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Too much rainfall brings pollution, soil erosion, avalanches and mud slides which, together with floods, tornadoes and cyclones, are responsible for much physical damage to infrastructure, loss of life and injury. Too little rainfall causes drought, extreme wildfires, sandstorms, soil degradation and increased competition over water sources, often leading to the accelerated shrinkage and loss of these goods. Collectively, these realities and risks have grave socio-political, economic, environmental and ecological implications, making better management and governance of freshwater resources an imperative.


9.3 Water and land use 9


Growing cities and agricultural intensification are increasingly depleting both surface water and aquifers. Wetlands are being drained, and many rivers, lakes and ponds are vanishing in water- scarce regions. Land-use changes result in surface hardening of natural areas, reducing infiltration and aquifer recharge, while increasing water run-off and pollution. Land degradation and deforestation also cause increased run-off, carrying eroded sediment through rivers into oceans (see Section 8.4.2). In areas experiencing large-scale deforestation, the likelihood of precipitation events is decreasing and soil erosion is increasing (Birkinshaw et al. 2011; Ellison, Futter and Bishop 2012).


Agriculture is responsible for an average 70 per cent of global water withdrawals (UN-Water 2017). Industrial processes and energy generation increasingly compete with agriculture and cities for available water. However, much energy water demand is for non-consumptive uses (e.g. cooling) (UNEP 2012a).


The interconnections between water, energy security and food security have identified tensions and trade-offs between them requiring careful scrutiny and consideration (Rosengrant et al. 2009). This nexus becomes especially important when considering drivers such as urbanization, population, economic growth, technology and innovation (Bleischwitz et al. 2018).


9.4 Global state and trends of freshwater 9.4.1 Water quantity


Geographic variations, coupled with climate change, result in uneven distribution of rainfall and freshwater sources, with deserts and rainforests highlighting these water availability extremes (Figure 9.1 and Figure 9.4). Groundwater is the major drinking water source for the majority of people globally, particularly in arid regions and during drought. The estimated available renewable groundwater resource in Africa is more than 100 times that of total annual renewable surface-water resources (MacDonald et al. 2012, p. 5). However, deeper aquifer water is constrained by exploration and abstraction costs. Abstraction of very ancient ‘fossil groundwater’ is unsustainable, because this is not a renewable resource.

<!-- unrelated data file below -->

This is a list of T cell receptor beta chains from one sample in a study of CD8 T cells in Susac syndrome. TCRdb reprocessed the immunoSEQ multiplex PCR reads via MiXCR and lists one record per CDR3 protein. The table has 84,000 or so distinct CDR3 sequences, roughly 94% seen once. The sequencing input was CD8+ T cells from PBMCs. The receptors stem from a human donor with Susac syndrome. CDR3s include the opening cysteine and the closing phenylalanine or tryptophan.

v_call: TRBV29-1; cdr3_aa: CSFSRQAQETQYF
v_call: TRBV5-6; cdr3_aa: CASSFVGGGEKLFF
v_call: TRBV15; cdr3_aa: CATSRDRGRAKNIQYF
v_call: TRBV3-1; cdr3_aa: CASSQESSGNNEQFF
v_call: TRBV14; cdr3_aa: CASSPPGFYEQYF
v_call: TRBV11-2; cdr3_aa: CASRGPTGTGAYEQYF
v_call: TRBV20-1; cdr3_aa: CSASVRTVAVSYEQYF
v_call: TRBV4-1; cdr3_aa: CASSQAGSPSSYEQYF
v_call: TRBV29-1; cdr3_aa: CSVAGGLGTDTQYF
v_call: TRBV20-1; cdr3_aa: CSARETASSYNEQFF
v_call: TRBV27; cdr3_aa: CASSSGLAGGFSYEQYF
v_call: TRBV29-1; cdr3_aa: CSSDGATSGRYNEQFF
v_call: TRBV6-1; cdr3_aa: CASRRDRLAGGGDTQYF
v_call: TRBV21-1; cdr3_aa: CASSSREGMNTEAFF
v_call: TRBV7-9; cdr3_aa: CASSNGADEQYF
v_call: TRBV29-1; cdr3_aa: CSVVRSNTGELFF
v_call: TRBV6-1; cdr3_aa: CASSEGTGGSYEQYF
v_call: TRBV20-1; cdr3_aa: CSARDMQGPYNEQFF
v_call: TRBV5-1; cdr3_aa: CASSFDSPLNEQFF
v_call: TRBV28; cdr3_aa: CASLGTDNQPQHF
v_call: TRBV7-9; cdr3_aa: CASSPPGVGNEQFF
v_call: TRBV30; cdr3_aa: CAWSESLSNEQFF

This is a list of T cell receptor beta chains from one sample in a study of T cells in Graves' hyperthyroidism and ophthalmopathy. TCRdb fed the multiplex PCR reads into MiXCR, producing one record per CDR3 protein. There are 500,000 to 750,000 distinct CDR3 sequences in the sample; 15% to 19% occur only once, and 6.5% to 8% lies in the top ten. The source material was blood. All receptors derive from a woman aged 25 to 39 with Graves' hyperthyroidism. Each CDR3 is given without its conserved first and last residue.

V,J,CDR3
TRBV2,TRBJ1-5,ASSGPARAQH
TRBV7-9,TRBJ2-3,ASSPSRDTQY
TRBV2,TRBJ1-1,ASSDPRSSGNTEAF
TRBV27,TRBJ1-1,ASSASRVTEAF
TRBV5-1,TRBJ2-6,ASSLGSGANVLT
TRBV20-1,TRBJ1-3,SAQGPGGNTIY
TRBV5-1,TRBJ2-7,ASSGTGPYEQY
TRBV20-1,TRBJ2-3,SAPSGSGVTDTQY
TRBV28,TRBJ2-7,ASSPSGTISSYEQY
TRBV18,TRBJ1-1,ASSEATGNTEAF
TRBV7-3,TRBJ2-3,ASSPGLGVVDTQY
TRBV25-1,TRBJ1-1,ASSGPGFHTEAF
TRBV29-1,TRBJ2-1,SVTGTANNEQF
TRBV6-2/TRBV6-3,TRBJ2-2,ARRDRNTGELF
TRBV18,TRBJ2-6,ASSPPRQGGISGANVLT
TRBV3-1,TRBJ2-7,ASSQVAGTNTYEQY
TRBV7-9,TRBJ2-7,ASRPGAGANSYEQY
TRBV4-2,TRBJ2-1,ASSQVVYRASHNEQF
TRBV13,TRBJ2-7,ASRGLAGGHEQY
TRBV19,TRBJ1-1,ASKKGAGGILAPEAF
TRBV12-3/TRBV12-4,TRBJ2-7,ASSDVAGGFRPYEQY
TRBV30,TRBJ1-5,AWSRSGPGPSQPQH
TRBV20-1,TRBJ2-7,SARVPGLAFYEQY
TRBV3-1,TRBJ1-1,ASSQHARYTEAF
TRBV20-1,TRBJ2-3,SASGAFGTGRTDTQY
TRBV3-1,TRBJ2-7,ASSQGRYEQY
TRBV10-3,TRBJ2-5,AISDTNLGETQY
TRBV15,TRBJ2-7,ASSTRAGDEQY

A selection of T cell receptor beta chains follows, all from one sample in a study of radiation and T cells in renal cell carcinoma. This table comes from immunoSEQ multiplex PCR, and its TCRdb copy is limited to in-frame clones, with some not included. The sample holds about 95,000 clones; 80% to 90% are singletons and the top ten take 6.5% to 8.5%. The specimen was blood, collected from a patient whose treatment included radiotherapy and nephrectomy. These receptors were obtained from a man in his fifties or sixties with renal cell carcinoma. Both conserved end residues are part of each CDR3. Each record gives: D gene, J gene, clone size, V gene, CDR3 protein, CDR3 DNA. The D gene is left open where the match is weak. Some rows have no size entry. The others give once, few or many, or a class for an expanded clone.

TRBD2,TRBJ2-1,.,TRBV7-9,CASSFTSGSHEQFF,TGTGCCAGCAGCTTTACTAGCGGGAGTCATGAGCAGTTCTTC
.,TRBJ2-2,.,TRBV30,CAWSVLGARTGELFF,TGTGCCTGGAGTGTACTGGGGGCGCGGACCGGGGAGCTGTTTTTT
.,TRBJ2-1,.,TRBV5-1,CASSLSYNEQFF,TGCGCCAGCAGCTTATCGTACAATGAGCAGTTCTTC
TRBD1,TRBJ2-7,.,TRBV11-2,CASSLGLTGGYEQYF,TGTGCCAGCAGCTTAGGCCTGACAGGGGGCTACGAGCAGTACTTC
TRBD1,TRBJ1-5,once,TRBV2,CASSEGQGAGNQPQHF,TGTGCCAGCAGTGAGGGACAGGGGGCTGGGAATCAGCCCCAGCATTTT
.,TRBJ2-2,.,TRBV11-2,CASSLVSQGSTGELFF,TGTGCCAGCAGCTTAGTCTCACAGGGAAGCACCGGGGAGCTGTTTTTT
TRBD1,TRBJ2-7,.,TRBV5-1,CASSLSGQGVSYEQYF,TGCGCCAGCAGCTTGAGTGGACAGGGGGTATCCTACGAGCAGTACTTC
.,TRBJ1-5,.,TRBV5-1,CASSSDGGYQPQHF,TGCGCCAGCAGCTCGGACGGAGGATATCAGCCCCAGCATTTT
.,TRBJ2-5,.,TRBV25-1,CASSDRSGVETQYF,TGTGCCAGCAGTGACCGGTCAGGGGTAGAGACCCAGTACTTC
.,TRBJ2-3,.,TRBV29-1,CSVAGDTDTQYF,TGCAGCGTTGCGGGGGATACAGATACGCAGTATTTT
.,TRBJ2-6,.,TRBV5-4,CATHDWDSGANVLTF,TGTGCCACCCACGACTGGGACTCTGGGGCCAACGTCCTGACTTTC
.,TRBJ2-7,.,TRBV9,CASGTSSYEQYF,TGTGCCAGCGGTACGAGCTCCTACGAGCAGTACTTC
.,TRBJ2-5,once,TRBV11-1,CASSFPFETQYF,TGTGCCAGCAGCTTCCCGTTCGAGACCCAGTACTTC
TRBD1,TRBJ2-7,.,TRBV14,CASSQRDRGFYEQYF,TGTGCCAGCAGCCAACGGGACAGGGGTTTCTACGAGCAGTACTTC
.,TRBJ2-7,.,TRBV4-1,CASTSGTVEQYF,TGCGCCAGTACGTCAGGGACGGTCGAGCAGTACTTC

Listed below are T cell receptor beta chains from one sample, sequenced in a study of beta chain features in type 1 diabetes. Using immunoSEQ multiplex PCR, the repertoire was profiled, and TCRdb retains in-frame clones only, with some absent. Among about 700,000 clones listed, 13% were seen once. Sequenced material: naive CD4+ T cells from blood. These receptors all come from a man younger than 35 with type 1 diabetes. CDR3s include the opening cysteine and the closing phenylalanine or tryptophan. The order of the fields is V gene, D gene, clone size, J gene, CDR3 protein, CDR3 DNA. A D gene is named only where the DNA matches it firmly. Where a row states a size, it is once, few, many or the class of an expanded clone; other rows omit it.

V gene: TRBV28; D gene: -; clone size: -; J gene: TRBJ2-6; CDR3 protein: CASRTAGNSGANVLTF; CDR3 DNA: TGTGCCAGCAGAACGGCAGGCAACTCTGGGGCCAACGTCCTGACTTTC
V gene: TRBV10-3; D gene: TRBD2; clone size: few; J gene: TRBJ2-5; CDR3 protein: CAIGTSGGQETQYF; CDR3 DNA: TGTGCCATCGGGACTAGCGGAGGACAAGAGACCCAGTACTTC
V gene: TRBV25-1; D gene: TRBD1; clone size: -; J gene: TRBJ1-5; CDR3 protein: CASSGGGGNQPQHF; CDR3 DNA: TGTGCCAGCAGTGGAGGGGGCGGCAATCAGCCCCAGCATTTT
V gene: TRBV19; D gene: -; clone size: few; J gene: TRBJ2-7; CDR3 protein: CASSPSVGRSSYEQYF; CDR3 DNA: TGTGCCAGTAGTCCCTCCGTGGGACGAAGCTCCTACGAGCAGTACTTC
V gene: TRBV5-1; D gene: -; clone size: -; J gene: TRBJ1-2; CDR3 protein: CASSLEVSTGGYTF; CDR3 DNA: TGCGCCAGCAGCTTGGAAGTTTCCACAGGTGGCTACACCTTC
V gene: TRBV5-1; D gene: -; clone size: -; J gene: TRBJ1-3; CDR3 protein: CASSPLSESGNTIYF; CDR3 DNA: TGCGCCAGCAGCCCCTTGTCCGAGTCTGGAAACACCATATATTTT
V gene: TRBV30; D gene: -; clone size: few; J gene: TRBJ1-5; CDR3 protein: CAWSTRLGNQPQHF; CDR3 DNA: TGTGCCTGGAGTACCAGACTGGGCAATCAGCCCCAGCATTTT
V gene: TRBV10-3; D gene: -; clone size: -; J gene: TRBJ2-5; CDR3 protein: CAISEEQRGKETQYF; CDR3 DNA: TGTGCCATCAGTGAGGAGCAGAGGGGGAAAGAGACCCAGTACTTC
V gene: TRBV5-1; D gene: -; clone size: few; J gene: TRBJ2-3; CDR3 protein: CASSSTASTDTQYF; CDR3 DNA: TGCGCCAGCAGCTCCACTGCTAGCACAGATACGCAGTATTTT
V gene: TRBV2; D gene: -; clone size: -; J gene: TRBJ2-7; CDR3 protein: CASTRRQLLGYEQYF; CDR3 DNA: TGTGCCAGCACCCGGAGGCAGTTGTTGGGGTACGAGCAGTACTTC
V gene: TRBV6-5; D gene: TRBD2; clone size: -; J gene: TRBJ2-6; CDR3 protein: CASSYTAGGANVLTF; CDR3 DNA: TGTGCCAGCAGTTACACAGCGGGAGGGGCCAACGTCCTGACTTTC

9.4.2 Water withdrawals


Human and environmental water demands vary spatially and culturally across rural and urban areas. While an average of 70 per cent of water withdrawals worldwide are for the agricultural sector, this varies widely across regions and countries (Hoekstra and Mekonnen 2012, p. 3232; Food and Agriculture Organization of the United Nations [FAO] 2016;


240 State of the Global Environment


UN-Water 2017). South-East Asia uses more than 80 per cent of its available freshwater for agriculture (FAO 2016).


The North American region has the highest per capita freshwater use (Hoekstra and Mekonnen 2012, p. 3232; UNEP 2016a, p. 71), although increased water-use efficiency is helping to lower demand, despite population and economic growth (UNEP 2016a, p. 71). Water withdrawals by all sectors in the United States of America (Figure 9.3) illustrate high water usage for cooling in electricity production.


Groundwater is increasingly important globally, representing estimated withdrawals of about 982 km3


(Margat and van


der Gun 2013), equivalent to nearly 33 per cent of total water withdrawals (Seibert et al. 2010, p. 1863; Famiglietti 2014, p. 945). Since conventional groundwater withdrawal technology is easily accessible to landowners, extraction is highly decentralized. Groundwater in confined artesian basins (Bundesanstalt für Geowissenschaften und Rohstoffe [BGR] 2008) can be accessed at depths of up to 2 km, and often provides a strategic water resource, especially during droughts (e.g. Great Artesian Basin, Australia [GABCC] 2016); Table Mountain Group, South Africa) (Hay and Hartnady et al. 2001; Weaver et al. 2002; Blake et al. 2010).


Industries that abstract from aquifers include industrial agriculture, mining, geothermal energy and ground-source heat pumps, disposal and/or storage of hazardous wastes (e.g. landfills, nuclear waste), fluid injection (e.g. oil and gas extraction through hydraulic fracturing or ‘fracking’ and associated wastewater reinjection), and underground construction activities. Such pressures are leading inexorably to stronger competition/interactions between the different industries, with sometimes unforeseen consequences.


© Shutterstock/Eric Buermeyer


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